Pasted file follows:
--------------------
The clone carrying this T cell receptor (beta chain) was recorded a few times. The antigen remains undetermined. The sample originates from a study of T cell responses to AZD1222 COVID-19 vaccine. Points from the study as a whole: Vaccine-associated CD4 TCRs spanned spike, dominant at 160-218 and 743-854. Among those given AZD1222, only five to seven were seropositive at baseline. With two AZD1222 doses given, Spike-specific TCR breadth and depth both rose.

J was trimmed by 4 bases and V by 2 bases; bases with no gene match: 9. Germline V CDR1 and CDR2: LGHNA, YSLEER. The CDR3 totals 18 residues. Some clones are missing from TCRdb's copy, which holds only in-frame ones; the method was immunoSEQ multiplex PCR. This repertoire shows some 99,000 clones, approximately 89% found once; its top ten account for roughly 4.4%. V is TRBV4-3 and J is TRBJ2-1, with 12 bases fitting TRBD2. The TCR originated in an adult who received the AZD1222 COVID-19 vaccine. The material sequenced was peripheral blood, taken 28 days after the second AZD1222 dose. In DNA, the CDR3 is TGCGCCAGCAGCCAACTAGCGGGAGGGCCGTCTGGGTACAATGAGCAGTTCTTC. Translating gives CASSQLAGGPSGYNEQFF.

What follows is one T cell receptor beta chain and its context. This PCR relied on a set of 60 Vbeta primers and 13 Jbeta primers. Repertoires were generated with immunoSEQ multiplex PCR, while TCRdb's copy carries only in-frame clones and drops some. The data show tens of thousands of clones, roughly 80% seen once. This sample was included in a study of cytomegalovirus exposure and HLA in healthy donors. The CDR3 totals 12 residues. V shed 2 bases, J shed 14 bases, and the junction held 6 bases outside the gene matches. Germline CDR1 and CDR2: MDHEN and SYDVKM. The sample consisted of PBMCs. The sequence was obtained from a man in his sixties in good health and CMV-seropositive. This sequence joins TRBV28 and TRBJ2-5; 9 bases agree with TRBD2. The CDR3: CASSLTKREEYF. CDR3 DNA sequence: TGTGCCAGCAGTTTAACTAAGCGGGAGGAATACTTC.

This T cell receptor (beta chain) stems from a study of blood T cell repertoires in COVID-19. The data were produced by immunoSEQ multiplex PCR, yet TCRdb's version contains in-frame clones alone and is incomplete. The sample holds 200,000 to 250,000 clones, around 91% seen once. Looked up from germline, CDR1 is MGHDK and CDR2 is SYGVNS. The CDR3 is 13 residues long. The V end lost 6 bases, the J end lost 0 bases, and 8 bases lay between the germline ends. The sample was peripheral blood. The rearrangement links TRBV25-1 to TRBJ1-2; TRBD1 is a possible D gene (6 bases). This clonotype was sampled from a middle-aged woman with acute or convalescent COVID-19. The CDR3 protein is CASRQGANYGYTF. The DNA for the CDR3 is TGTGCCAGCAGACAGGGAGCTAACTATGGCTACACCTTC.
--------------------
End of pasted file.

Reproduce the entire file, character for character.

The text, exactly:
The clone carrying this T cell receptor (beta chain) was recorded a few times. The antigen remains undetermined. The sample originates from a study of T cell responses to AZD1222 COVID-19 vaccine. Points from the study as a whole: Vaccine-associated CD4 TCRs spanned spike, dominant at 160-218 and 743-854. Among those given AZD1222, only five to seven were seropositive at baseline. With two AZD1222 doses given, Spike-specific TCR breadth and depth both rose.

J was trimmed by 4 bases and V by 2 bases; bases with no gene match: 9. Germline V CDR1 and CDR2: LGHNA, YSLEER. The CDR3 totals 18 residues. Some clones are missing from TCRdb's copy, which holds only in-frame ones; the method was immunoSEQ multiplex PCR. This repertoire shows some 99,000 clones, approximately 89% found once; its top ten account for roughly 4.4%. V is TRBV4-3 and J is TRBJ2-1, with 12 bases fitting TRBD2. The TCR originated in an adult who received the AZD1222 COVID-19 vaccine. The material sequenced was peripheral blood, taken 28 days after the second AZD1222 dose. In DNA, the CDR3 is TGCGCCAGCAGCCAACTAGCGGGAGGGCCGTCTGGGTACAATGAGCAGTTCTTC. Translating gives CASSQLAGGPSGYNEQFF.

What follows is one T cell receptor beta chain and its context. This PCR relied on a set of 60 Vbeta primers and 13 Jbeta primers. Repertoires were generated with immunoSEQ multiplex PCR, while TCRdb's copy carries only in-frame clones and drops some. The data show tens of thousands of clones, roughly 80% seen once. This sample was included in a study of cytomegalovirus exposure and HLA in healthy donors. The CDR3 totals 12 residues. V shed 2 bases, J shed 14 bases, and the junction held 6 bases outside the gene matches. Germline CDR1 and CDR2: MDHEN and SYDVKM. The sample consisted of PBMCs. The sequence was obtained from a man in his sixties in good health and CMV-seropositive. This sequence joins TRBV28 and TRBJ2-5; 9 bases agree with TRBD2. The CDR3: CASSLTKREEYF. CDR3 DNA sequence: TGTGCCAGCAGTTTAACTAAGCGGGAGGAATACTTC.

This T cell receptor (beta chain) stems from a study of blood T cell repertoires in COVID-19. The data were produced by immunoSEQ multiplex PCR, yet TCRdb's version contains in-frame clones alone and is incomplete. The sample holds 200,000 to 250,000 clones, around 91% seen once. Looked up from germline, CDR1 is MGHDK and CDR2 is SYGVNS. The CDR3 is 13 residues long. The V end lost 6 bases, the J end lost 0 bases, and 8 bases lay between the germline ends. The sample was peripheral blood. The rearrangement links TRBV25-1 to TRBJ1-2; TRBD1 is a possible D gene (6 bases). This clonotype was sampled from a middle-aged woman with acute or convalescent COVID-19. The CDR3 protein is CASRQGANYGYTF. The DNA for the CDR3 is TGTGCCAGCAGACAGGGAGCTAACTATGGCTACACCTTC.